Bibliography

Note1 The CMO-CIO disconnect: Bridging the gap to seize digital opportunity, Accenture 2013

Note2 Robert Half 2014 salary Guide 

Note3 The View From the Top: CEOs see a powerful future for the CFO. Are CFOs ready for the challenge? KPMG 2014

Note4 Business Partnering, Addressing the skills gap, Robert Half 2015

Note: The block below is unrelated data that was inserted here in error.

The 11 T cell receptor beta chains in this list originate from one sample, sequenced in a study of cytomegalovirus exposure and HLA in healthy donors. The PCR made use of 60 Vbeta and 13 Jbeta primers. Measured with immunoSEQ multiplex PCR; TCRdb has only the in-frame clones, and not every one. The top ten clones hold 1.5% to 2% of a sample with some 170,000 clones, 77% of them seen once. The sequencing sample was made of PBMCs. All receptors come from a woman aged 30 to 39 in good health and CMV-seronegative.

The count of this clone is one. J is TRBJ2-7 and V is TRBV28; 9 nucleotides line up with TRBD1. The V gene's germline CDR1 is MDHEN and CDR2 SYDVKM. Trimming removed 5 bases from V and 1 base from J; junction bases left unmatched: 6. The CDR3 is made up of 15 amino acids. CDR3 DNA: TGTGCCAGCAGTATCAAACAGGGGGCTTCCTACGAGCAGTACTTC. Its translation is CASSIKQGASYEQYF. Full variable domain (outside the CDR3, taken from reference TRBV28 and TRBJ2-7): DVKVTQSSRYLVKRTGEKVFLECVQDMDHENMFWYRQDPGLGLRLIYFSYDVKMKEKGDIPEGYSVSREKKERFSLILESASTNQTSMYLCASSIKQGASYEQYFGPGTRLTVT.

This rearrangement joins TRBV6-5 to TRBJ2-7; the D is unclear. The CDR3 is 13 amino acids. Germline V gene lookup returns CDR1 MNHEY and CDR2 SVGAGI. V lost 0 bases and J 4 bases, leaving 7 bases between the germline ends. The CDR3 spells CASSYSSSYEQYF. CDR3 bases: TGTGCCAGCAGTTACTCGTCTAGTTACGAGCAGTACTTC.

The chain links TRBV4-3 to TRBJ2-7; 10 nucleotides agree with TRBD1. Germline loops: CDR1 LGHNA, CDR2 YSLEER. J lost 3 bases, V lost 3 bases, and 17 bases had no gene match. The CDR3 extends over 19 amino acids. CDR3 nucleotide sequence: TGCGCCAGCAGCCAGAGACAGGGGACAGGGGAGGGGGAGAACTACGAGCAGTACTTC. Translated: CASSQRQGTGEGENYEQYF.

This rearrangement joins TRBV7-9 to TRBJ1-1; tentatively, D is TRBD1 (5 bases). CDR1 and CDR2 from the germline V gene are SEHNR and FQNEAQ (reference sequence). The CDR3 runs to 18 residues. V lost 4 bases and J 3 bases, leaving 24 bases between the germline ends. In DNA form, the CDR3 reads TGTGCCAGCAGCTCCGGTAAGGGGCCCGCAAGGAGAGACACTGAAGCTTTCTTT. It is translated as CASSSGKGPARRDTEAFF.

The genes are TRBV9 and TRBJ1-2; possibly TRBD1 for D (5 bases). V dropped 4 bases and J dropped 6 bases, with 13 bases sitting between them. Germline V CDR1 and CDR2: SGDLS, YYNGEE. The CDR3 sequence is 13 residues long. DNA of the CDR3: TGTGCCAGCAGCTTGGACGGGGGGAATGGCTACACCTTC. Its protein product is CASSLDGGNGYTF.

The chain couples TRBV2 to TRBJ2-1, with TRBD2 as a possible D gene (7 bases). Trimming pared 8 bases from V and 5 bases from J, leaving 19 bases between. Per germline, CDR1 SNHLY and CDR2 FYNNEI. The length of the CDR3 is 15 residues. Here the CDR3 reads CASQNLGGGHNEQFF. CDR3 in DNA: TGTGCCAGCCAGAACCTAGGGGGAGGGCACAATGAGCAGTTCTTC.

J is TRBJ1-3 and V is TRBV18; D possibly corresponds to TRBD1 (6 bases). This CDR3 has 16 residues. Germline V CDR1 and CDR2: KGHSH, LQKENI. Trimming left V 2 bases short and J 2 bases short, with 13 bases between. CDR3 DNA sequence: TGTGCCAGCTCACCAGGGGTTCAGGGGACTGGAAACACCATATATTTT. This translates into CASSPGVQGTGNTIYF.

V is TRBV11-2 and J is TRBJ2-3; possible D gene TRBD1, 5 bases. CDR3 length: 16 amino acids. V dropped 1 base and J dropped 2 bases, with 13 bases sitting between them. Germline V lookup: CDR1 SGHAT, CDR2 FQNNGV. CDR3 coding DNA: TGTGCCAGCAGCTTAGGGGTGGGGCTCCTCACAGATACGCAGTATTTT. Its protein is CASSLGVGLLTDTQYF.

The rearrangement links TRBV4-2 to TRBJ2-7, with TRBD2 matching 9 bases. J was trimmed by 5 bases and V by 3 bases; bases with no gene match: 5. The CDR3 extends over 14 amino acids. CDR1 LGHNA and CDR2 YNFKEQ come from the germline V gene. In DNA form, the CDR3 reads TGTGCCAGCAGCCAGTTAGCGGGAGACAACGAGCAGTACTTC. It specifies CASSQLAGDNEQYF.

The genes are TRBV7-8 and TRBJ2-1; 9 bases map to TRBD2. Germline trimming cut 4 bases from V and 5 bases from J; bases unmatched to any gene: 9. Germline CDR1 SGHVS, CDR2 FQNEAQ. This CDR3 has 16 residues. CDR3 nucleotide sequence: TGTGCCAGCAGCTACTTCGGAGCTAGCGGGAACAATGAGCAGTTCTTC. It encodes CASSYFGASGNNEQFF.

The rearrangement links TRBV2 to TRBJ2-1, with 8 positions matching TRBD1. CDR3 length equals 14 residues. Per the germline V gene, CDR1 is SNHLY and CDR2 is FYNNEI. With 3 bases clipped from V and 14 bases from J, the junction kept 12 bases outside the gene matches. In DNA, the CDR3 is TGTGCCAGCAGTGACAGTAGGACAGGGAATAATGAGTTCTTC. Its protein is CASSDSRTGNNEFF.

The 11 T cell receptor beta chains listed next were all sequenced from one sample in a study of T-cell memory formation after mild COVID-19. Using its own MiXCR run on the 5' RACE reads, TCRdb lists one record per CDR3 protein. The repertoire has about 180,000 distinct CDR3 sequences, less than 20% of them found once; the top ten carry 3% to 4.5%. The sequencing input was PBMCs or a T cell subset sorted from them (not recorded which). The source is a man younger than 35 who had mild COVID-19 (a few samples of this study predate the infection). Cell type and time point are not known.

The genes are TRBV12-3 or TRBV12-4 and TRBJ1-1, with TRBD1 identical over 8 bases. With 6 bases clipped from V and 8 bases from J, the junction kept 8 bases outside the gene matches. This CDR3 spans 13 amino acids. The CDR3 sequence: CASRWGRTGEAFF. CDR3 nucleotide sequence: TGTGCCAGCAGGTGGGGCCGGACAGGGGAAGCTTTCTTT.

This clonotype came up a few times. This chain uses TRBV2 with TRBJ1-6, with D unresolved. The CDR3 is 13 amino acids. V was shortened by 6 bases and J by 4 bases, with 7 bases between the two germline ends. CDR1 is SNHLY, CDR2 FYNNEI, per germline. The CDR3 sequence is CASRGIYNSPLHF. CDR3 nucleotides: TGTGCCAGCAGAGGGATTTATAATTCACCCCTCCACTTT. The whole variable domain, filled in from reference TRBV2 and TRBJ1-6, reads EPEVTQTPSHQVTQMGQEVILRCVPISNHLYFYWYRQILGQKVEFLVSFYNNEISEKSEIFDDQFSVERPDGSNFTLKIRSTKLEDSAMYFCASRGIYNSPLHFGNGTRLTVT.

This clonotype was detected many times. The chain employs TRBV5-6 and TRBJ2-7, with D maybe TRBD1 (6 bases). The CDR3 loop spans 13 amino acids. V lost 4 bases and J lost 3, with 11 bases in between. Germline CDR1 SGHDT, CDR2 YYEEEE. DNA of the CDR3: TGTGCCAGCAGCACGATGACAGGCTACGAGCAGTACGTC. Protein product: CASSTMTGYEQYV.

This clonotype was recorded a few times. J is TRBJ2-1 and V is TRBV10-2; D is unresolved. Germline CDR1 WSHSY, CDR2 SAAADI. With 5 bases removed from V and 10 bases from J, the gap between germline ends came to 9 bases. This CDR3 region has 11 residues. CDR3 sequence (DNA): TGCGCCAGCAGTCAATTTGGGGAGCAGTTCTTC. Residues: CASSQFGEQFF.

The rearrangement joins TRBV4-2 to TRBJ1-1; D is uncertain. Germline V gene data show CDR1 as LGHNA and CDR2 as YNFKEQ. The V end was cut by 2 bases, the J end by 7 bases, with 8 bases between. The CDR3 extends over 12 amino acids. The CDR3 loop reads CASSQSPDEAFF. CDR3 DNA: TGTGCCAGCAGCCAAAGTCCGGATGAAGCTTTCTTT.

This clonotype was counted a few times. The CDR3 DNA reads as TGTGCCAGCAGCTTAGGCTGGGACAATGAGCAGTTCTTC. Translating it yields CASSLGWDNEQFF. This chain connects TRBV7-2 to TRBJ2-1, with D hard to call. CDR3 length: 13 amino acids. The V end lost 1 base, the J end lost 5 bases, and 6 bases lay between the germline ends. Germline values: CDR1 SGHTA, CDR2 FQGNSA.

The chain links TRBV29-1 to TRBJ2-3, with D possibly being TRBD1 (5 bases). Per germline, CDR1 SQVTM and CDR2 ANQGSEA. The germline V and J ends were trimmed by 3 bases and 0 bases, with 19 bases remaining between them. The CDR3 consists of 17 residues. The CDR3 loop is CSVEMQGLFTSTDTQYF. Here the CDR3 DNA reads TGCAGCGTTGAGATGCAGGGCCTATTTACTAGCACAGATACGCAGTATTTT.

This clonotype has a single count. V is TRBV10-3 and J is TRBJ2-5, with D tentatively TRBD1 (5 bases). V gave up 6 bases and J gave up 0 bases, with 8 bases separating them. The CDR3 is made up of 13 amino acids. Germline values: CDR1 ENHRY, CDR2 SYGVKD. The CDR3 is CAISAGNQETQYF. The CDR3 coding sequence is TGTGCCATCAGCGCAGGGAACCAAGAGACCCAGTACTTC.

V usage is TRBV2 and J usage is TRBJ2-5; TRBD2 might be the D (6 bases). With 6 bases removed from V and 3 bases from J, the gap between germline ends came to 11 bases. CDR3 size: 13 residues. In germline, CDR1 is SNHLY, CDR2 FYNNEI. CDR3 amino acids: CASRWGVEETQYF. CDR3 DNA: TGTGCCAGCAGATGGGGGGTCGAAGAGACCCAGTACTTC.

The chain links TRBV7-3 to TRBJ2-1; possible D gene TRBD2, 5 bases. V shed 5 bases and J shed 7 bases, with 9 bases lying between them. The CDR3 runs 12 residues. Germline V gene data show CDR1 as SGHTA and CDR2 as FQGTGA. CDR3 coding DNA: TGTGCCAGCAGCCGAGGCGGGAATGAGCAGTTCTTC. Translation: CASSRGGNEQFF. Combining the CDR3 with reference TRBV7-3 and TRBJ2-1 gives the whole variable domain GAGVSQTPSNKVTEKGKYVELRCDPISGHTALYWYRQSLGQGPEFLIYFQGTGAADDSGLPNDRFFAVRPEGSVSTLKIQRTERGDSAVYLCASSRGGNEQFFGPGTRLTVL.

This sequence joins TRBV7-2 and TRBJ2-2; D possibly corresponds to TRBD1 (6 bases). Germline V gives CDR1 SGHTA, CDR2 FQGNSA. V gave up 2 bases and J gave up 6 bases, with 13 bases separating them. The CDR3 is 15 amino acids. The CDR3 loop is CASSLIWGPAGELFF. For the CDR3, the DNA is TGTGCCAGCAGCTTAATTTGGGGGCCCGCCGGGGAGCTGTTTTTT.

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Whilst every attempt has been made to ensure that the information in this document is accurate and complete some typographical errors or technical inaccuracies may exist. This report is of a general nature and not intended to be specific to a particular set of circumstances. The publisher and author make no representations or warranties with respect to the accuracy or completeness of the contents of this white paper and specifically disclaim any implied warranties of merchantability or fitness for a particular purpose.  No warranty may be created or extended by sales representatives, or written sales materials.  The advice and strategies contained herein may not be suitable for your situation.  You should consult with a professional where appropriate. FSN Publishing Limited and the author shall not be liable for any loss of profit or any other commercial damages, including but not limited to special, incidental, consequential, or other damages.